Highest WS Winning Percentage (Minimum 2 Appearances)
{exp:list_maker}1. Ontario .666 (8-4)
2. Massachusetts .590 (49-34)
3. Maryland .576 (19-14)
4. New York .537 (203-175)
5. Minnesota .524 (11-10) {/exp:list_maker}

Two appearances is the same as eight games, of course, which means at least two Series wins, which seems like a reasonable standard to me. If you increase the appearances to more than two, you lose Ontario and Minnesota and move Florida (.500, 9-9) and California (.492, 65-67) move into the top five. It seems a little silly having teams in the top five of winning percentage to be teams at and below .500, so I’m sticking with my minimum. If you eliminate any minimum at all, Arizona (.571, 4-3) would slot in ahead of New York.

Lowest WS Winning Percentage (Minimum 2 Appearances)
{exp:list_maker}1. Texas .250 (4-12)
2. Georgia .379 (11-18)
3. Illinois .439 (36-46)
4. Washington DC .444 (8-10)
5. Michigan .450 (27-33) {/exp:list_maker}

Ouch, a state does not want to appear on that list. The issues Texas has had in the World Series I covered in the introduction—had the Rangers closed out Game Six, it would not have been enough to clear the state from the bottom spot on this list, but would have improved its winning percentage up to .333. The struggles of the Bobby Cox led Braves (who were 11-10 after winning Game 2 in the 1996 World Series) in the Fall Classic put Georgia into the second spot on this list.

Until I put this list together, I never really thought of Michigan as a state that struggled in October, but most of its struggles come from the early part of the 20th Century when the Tigers won three straight pennants and went a downright Texan 4-12. Since then, the state is 23-21 (.522) which is rather better.

May I Have Your Autograph, Please?
The payoff of being polite.

If you drop the two appearance requirement, Colorado—which was swept in 2007—takes over the bottom spot, while Wisconsin (3-4 in 1982) would slot in before Illinois.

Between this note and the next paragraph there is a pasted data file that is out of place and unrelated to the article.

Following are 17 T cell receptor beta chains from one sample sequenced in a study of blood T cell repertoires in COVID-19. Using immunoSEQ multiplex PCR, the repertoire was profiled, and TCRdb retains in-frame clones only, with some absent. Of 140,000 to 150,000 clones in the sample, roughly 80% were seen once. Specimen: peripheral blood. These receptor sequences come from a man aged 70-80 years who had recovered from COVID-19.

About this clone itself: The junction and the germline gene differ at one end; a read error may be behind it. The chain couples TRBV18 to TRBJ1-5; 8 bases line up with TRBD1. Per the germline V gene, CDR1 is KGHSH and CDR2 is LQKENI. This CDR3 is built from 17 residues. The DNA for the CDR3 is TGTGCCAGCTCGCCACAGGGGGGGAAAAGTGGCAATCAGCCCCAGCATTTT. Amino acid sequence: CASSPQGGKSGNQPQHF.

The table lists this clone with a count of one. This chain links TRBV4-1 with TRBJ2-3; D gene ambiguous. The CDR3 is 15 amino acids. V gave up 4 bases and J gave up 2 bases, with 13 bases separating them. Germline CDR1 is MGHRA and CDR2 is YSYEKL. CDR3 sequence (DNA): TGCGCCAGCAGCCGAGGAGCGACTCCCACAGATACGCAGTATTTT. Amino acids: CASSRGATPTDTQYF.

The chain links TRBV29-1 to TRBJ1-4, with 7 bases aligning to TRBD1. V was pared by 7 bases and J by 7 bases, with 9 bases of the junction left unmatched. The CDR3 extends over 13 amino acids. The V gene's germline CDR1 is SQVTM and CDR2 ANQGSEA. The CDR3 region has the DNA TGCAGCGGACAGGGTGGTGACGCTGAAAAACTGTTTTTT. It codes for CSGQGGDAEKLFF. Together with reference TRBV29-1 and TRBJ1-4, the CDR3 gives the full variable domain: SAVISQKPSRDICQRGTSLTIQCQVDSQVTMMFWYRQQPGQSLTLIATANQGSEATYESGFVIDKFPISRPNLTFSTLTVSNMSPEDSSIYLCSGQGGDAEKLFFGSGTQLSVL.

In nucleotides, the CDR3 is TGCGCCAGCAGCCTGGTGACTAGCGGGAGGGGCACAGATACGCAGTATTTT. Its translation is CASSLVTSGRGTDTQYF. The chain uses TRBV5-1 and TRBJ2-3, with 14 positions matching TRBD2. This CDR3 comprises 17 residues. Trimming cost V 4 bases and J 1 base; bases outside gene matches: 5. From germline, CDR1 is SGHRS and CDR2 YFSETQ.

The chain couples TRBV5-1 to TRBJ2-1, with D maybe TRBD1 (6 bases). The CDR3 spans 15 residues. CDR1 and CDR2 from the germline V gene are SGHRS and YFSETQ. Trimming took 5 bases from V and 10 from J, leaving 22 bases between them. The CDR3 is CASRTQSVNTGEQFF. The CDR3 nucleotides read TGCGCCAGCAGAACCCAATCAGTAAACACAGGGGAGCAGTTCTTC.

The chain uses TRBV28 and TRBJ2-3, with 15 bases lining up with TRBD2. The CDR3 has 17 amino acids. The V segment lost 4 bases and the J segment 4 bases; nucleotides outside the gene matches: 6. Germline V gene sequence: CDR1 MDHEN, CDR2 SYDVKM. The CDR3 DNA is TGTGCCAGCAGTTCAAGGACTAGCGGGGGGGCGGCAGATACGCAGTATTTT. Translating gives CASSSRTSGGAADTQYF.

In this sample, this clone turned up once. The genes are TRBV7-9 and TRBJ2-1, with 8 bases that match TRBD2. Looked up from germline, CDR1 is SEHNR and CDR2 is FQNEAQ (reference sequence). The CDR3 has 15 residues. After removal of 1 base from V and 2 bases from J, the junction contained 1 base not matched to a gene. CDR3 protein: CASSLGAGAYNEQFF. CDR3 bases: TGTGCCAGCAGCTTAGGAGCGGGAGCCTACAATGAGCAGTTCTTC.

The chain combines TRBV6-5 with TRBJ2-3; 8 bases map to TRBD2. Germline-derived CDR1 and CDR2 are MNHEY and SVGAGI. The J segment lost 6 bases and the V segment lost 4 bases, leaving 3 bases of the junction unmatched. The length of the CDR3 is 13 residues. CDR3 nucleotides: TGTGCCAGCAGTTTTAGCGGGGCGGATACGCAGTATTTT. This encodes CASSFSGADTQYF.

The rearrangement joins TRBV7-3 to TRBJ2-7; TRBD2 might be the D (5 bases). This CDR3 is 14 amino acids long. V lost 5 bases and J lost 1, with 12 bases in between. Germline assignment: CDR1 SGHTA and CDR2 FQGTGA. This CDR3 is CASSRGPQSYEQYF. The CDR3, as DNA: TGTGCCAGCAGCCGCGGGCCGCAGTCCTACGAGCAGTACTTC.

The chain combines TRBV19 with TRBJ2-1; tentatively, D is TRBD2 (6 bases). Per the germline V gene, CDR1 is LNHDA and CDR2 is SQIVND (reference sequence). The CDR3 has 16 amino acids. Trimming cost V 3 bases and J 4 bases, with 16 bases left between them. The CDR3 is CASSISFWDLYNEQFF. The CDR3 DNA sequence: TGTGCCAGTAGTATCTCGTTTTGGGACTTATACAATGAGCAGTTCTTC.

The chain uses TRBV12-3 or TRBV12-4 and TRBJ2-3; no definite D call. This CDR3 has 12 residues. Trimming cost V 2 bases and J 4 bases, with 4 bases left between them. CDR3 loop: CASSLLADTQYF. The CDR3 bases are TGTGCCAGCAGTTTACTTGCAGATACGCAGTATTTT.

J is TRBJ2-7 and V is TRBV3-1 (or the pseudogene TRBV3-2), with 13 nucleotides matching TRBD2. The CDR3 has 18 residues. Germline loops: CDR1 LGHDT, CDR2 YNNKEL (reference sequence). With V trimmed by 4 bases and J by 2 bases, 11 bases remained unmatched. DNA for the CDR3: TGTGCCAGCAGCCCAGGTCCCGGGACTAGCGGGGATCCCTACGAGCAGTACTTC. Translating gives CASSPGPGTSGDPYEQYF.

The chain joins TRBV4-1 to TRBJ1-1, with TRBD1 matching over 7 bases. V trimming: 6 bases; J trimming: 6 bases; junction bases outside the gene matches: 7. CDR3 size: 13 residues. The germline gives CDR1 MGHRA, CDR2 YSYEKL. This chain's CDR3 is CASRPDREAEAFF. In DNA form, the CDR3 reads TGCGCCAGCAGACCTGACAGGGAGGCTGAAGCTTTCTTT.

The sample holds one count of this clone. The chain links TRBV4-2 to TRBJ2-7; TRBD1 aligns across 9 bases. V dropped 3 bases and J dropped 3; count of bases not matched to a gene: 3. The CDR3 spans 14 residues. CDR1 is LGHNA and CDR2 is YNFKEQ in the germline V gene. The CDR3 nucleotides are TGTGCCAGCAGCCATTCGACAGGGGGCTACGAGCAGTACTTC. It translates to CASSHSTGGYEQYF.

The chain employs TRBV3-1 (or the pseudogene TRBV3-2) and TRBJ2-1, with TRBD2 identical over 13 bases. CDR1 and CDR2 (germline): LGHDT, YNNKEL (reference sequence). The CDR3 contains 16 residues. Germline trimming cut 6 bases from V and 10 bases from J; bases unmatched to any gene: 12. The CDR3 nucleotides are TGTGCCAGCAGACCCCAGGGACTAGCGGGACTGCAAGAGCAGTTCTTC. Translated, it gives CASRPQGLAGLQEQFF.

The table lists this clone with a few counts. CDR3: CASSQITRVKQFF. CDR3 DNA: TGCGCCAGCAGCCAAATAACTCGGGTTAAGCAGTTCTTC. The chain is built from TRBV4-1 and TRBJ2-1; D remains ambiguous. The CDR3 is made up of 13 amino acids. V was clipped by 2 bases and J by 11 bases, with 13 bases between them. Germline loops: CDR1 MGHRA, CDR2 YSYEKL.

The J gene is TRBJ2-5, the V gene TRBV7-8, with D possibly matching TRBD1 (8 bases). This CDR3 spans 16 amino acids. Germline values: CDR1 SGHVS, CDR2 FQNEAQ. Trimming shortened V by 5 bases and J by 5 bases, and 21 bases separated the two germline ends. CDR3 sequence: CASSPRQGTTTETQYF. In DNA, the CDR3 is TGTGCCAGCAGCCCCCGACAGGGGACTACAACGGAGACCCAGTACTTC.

Of course, every year brings a new chance for states to redeem themselves. A successful trip to the World Series for the Diamondbacks will put Arizona into the top five all-time in winning percentage, which is also true of a good season from either the Rays or Marlins for Florida. New York’s spot as the leader in wins and losses is no doubt very, very secure but much else is up for grabs.

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… If you increase the appearances to more than two, you lose Ontario and Minnesota …

Small correction: you would not lose Minnesota.  The Twins have made three WS appearances: ‘65, ‘87, and ‘91.


I’m pretty sure Wisconsin has more than one world series, unless the Milwaukee Braves don’t count for some reason.

Señor Spielbergo
Señor Spielbergo

“Until I put this list together, I never really thought of Michigan as a state that struggled in October”

Personally, I had never really pegged Massachusetts as one of the best states in World Series games, until I remembered that a) all four of the World Series the Red Sox appeared in between 1918 and 2004 went seven games (1946, 1967, 1975, 1986), and b) both the 2004 and 2007 Series were sweeps.

Richard Barbieri
Richard Barbieri

I’m pretty sure Wisconsin has more than one world series, unless the Milwaukee Braves don’t count for some reason.

Argh, they don’t count because I somehow decided the Milwaukee Braves played in Missouri. In any case, correcting that drops Missouri to 64-67 (.489) and brings Wisconsin up to 10-11 (.476).


You noted Wisconsin’s 3-4 record in 1982 but left out the Braves’ WS record of 7-7 in 1957-58